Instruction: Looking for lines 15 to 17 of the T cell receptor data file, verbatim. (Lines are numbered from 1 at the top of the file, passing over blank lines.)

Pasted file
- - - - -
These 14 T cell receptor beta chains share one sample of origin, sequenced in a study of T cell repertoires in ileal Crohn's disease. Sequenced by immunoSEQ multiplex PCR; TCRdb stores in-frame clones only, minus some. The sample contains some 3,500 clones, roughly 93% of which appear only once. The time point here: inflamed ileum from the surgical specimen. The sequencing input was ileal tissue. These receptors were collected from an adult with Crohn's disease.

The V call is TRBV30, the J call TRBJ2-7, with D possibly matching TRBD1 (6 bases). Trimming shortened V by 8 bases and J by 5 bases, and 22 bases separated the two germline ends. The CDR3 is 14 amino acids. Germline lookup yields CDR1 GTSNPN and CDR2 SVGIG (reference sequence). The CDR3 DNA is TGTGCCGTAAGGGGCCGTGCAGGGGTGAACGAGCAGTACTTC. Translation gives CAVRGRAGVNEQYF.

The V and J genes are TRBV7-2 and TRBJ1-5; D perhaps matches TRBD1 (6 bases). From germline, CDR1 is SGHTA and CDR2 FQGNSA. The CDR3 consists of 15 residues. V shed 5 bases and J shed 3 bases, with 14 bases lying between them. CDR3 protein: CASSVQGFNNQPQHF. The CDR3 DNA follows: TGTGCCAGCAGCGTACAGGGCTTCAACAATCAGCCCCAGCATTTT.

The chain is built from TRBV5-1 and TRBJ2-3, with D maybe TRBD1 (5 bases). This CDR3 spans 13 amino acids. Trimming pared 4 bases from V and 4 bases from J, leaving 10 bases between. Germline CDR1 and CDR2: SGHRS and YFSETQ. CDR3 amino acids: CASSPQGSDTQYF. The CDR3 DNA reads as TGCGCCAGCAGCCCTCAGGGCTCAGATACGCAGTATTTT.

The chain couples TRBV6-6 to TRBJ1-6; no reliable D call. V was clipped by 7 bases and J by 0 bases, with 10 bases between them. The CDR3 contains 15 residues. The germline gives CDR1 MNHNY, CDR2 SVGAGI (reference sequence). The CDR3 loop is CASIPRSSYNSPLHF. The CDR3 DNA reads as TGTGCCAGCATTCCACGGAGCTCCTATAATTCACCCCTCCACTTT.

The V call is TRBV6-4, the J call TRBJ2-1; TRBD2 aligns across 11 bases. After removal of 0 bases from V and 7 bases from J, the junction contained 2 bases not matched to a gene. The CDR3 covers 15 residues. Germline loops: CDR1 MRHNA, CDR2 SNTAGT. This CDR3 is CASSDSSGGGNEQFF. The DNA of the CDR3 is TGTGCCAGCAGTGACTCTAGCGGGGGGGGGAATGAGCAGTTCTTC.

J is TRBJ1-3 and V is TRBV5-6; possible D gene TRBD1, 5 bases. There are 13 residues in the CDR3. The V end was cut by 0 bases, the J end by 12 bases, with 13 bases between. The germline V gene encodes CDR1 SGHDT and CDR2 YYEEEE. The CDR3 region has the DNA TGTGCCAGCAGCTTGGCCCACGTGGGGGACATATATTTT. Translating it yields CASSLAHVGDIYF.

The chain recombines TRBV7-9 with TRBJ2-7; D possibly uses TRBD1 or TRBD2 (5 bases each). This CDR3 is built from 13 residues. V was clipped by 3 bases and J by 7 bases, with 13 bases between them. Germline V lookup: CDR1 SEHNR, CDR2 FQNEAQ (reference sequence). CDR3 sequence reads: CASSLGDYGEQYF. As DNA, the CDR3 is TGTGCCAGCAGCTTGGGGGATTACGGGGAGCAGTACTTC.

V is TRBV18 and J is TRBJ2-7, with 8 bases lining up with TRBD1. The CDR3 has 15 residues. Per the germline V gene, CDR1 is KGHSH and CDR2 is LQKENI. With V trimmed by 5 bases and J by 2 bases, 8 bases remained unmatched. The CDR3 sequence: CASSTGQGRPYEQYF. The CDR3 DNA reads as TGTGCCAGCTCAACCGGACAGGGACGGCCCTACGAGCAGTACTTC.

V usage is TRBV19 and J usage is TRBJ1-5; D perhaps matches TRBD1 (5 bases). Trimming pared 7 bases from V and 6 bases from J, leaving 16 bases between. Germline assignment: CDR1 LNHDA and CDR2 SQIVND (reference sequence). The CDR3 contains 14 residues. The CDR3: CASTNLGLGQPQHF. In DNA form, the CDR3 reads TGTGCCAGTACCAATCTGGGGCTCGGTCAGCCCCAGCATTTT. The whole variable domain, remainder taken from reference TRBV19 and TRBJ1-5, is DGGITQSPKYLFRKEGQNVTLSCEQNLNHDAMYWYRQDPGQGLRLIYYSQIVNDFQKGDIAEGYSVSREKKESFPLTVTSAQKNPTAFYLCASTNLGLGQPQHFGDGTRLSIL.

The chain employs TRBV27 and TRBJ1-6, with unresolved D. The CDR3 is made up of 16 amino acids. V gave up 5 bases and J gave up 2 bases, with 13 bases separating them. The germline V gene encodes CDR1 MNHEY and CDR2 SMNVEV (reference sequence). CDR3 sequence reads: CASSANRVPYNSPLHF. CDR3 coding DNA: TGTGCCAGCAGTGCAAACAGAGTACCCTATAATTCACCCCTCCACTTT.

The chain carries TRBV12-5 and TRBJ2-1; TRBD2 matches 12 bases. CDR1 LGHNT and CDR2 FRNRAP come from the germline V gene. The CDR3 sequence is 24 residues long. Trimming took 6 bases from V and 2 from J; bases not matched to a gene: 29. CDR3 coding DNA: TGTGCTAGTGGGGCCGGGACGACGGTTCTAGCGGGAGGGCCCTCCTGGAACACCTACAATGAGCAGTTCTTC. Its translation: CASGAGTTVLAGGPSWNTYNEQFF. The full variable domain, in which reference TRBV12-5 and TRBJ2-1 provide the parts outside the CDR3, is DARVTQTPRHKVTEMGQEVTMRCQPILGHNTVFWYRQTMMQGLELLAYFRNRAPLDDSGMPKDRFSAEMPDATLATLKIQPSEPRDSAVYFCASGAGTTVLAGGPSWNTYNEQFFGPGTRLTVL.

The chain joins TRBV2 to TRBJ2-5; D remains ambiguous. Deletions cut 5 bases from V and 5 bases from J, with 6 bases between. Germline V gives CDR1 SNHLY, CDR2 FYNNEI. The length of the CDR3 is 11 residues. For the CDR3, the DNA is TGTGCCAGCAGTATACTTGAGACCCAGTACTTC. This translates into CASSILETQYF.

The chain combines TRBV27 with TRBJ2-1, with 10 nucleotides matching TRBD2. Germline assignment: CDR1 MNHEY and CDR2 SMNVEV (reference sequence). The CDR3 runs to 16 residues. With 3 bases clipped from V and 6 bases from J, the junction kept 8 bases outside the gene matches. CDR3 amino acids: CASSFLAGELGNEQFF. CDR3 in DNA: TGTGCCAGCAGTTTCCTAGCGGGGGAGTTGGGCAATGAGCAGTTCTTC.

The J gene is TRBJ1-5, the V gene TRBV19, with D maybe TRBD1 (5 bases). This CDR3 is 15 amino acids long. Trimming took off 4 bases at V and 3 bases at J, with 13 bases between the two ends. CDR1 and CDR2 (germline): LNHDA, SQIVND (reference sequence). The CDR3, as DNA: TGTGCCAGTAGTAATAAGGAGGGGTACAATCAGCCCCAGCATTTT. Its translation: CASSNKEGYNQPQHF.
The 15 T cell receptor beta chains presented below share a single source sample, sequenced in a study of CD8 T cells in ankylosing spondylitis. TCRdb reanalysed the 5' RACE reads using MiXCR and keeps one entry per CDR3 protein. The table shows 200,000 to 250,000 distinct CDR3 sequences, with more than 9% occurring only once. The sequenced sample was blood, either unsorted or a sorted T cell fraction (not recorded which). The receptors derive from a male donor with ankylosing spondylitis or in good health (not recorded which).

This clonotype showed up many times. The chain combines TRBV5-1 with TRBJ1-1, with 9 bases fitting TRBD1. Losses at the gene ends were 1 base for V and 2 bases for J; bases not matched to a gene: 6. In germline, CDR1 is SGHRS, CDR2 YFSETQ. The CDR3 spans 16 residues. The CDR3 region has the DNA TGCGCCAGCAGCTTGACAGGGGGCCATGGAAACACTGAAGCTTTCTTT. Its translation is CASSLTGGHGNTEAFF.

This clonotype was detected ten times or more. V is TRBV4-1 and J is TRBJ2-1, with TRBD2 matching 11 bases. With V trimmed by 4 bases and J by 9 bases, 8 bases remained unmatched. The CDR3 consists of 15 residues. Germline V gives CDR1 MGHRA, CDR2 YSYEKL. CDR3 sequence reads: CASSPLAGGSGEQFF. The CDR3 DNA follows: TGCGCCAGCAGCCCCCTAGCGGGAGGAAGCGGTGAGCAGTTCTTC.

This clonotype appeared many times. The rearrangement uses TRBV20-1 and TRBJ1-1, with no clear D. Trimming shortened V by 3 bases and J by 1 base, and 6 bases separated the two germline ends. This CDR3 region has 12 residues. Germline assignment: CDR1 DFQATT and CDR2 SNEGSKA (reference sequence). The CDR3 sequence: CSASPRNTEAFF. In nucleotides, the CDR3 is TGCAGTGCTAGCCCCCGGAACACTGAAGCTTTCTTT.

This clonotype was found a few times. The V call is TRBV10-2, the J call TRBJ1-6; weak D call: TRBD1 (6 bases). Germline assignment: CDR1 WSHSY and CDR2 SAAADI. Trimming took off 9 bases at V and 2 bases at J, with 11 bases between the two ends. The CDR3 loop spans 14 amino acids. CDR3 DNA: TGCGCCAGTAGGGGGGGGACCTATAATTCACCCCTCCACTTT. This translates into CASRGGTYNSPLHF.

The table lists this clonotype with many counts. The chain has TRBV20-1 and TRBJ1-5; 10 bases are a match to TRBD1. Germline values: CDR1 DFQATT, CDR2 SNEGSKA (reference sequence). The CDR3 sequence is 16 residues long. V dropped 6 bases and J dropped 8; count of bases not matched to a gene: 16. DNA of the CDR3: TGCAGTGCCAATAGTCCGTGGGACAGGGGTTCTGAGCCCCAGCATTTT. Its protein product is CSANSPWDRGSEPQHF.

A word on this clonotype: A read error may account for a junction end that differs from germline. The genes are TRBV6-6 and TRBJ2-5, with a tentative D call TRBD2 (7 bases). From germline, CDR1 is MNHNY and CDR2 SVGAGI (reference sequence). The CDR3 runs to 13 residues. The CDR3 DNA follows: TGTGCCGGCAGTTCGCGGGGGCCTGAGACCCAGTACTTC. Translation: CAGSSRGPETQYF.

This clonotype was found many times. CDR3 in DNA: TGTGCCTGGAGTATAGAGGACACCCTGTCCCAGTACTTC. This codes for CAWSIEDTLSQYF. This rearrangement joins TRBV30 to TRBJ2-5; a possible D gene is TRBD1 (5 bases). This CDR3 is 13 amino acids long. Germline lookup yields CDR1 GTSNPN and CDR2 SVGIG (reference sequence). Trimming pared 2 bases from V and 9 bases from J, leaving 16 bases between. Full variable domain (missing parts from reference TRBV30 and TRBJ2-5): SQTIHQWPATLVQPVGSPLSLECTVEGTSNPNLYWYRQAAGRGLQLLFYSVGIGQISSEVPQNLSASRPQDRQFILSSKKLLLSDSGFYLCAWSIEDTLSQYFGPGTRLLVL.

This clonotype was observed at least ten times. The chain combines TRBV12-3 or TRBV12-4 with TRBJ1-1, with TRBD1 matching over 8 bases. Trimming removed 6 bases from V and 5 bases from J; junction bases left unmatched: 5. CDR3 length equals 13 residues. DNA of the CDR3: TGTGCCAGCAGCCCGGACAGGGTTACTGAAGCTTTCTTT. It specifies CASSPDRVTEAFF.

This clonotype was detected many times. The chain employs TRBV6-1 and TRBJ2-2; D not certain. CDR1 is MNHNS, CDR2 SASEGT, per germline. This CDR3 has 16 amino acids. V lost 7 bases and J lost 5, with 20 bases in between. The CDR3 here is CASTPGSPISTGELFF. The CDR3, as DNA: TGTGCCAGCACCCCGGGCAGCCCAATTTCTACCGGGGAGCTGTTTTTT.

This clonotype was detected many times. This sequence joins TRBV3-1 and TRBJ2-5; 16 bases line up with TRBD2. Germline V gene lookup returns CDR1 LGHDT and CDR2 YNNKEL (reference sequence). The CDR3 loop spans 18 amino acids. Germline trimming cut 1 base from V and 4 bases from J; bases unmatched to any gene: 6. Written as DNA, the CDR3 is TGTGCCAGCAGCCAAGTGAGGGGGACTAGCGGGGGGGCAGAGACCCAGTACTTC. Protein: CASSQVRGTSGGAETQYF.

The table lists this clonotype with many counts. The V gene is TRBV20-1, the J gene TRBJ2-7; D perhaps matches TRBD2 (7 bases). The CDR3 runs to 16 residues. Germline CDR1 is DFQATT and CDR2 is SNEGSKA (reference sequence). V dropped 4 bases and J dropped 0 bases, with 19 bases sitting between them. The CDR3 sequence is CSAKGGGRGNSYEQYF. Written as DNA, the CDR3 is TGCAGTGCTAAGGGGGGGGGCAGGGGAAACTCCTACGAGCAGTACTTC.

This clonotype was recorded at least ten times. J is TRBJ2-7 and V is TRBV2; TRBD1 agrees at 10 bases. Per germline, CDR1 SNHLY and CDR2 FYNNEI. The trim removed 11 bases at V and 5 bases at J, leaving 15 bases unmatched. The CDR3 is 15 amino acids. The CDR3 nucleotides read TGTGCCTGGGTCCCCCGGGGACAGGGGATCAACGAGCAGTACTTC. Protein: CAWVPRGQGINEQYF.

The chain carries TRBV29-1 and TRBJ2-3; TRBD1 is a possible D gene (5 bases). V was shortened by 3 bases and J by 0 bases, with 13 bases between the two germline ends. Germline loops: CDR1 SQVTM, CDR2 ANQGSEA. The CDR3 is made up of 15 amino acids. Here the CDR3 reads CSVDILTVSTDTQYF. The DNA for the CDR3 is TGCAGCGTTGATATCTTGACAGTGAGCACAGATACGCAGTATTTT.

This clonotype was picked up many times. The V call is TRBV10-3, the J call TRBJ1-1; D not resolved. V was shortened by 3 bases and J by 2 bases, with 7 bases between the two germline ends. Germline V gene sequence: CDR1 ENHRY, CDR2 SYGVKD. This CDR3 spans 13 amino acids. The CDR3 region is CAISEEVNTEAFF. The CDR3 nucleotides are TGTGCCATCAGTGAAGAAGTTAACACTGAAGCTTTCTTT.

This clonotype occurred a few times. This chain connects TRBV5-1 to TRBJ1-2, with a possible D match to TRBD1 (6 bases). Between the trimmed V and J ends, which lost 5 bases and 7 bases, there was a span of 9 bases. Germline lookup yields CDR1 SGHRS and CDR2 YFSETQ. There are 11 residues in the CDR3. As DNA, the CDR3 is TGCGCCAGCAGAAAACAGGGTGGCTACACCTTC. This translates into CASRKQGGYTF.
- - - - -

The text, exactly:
The J gene is TRBJ1-5, the V gene TRBV19, with D maybe TRBD1 (5 bases). This CDR3 is 15 amino acids long. Trimming took off 4 bases at V and 3 bases at J, with 13 bases between the two ends. CDR1 and CDR2 (germline): LNHDA, SQIVND (reference sequence). The CDR3, as DNA: TGTGCCAGTAGTAATAAGGAGGGGTACAATCAGCCCCAGCATTTT. Its translation: CASSNKEGYNQPQHF.
The 15 T cell receptor beta chains presented below share a single source sample, sequenced in a study of CD8 T cells in ankylosing spondylitis. TCRdb reanalysed the 5' RACE reads using MiXCR and keeps one entry per CDR3 protein. The table shows 200,000 to 250,000 distinct CDR3 sequences, with more than 9% occurring only once. The sequenced sample was blood, either unsorted or a sorted T cell fraction (not recorded which). The receptors derive from a male donor with ankylosing spondylitis or in good health (not recorded which).

This clonotype showed up many times. The chain combines TRBV5-1 with TRBJ1-1, with 9 bases fitting TRBD1. Losses at the gene ends were 1 base for V and 2 bases for J; bases not matched to a gene: 6. In germline, CDR1 is SGHRS, CDR2 YFSETQ. The CDR3 spans 16 residues. The CDR3 region has the DNA TGCGCCAGCAGCTTGACAGGGGGCCATGGAAACACTGAAGCTTTCTTT. Its translation is CASSLTGGHGNTEAFF.